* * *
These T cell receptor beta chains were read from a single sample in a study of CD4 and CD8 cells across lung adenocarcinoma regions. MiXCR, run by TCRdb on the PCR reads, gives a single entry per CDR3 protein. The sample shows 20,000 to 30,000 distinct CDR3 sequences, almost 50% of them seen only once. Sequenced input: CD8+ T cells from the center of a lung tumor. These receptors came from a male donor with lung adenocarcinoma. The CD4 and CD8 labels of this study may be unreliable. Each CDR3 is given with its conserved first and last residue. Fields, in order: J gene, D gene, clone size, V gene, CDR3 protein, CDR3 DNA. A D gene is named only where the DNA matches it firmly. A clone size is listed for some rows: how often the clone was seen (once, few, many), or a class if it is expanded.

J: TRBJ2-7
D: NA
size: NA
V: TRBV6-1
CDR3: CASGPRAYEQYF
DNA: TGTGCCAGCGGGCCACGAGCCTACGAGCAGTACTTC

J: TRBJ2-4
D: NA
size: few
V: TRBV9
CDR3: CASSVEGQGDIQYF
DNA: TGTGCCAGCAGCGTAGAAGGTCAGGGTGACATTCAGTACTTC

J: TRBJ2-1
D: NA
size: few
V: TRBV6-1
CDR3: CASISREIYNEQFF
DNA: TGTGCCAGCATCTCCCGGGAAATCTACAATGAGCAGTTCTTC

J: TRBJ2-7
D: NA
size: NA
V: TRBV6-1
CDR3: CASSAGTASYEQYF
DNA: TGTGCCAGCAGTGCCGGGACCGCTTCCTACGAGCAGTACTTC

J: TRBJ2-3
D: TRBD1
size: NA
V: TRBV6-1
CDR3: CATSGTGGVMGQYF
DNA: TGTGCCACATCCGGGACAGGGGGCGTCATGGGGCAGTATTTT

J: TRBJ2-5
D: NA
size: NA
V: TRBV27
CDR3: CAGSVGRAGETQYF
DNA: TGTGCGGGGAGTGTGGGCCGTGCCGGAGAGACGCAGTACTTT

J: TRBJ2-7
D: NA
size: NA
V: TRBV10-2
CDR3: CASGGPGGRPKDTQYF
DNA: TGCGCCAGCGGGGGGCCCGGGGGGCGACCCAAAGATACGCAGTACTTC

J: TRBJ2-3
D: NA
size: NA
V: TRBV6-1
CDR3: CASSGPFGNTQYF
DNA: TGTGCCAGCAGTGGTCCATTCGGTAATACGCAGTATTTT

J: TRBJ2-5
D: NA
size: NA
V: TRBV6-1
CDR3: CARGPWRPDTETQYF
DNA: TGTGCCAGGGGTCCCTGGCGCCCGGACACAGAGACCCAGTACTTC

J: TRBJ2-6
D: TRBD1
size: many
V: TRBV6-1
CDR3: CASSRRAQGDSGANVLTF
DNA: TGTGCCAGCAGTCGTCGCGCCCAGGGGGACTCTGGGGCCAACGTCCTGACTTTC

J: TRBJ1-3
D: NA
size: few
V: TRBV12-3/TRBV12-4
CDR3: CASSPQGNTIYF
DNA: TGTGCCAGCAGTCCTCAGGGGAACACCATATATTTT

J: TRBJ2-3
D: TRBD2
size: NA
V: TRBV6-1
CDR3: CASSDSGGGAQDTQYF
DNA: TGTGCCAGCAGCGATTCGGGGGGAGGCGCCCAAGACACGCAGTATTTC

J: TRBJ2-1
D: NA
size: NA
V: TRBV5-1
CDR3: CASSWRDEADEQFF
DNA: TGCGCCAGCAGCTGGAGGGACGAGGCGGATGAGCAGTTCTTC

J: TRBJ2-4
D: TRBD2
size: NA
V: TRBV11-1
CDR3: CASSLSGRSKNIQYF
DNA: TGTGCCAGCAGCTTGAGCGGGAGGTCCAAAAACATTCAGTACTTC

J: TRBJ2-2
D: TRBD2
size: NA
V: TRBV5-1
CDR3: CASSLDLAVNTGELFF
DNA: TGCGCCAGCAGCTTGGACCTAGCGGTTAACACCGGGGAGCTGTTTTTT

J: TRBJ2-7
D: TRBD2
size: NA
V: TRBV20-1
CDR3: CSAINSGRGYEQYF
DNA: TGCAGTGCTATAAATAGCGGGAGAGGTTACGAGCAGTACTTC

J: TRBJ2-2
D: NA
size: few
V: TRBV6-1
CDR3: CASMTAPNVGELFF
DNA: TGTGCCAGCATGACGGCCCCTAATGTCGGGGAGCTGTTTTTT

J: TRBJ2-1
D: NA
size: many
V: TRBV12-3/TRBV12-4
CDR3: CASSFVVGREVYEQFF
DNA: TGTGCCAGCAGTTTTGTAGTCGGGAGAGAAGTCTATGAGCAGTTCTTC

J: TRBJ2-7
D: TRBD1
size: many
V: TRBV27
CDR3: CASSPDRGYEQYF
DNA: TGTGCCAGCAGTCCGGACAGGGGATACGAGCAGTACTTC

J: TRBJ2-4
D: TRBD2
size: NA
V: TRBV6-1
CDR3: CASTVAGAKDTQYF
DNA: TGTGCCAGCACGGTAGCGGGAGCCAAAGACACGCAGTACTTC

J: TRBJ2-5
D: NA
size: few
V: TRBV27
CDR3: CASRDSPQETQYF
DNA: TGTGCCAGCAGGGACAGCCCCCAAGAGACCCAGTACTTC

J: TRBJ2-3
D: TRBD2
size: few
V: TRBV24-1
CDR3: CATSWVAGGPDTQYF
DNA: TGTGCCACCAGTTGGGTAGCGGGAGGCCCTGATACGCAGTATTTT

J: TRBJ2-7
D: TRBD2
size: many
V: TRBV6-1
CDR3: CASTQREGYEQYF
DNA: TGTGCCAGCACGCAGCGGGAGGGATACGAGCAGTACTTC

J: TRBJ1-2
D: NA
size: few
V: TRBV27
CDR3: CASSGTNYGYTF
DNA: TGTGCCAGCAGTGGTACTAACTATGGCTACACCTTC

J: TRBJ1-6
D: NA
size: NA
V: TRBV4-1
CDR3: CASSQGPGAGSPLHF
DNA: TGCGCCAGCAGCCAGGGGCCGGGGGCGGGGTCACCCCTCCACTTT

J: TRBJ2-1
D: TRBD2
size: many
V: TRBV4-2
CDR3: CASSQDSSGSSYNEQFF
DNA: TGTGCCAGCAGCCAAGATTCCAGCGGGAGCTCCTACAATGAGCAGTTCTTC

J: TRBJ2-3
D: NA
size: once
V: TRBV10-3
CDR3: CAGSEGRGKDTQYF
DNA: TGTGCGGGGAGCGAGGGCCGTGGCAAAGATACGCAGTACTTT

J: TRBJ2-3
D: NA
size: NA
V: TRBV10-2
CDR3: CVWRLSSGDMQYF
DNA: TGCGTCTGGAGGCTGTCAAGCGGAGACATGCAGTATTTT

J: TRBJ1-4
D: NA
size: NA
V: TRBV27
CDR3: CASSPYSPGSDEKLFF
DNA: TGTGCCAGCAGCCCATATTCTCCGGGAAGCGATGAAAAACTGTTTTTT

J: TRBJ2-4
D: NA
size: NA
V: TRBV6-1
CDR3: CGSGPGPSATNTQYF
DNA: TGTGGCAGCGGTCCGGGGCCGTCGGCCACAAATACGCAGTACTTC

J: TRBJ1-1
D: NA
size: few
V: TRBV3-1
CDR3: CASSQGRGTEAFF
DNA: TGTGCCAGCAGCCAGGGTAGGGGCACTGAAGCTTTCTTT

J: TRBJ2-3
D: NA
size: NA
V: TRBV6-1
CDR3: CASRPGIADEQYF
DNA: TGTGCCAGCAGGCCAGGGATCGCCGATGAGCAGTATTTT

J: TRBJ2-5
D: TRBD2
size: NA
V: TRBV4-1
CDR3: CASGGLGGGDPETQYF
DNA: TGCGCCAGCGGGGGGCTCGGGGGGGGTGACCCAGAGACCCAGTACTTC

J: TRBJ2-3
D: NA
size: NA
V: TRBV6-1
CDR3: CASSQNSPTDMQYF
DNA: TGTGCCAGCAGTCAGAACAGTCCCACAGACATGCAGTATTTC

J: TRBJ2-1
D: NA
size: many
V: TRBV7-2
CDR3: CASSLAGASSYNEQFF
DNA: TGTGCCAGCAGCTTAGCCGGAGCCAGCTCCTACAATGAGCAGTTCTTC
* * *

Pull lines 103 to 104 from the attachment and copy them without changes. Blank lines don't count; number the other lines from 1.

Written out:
DNA: TGTGCCAGCATGACGGCCCCTAATGTCGGGGAGCTGTTTTTT

J: TRBJ2-1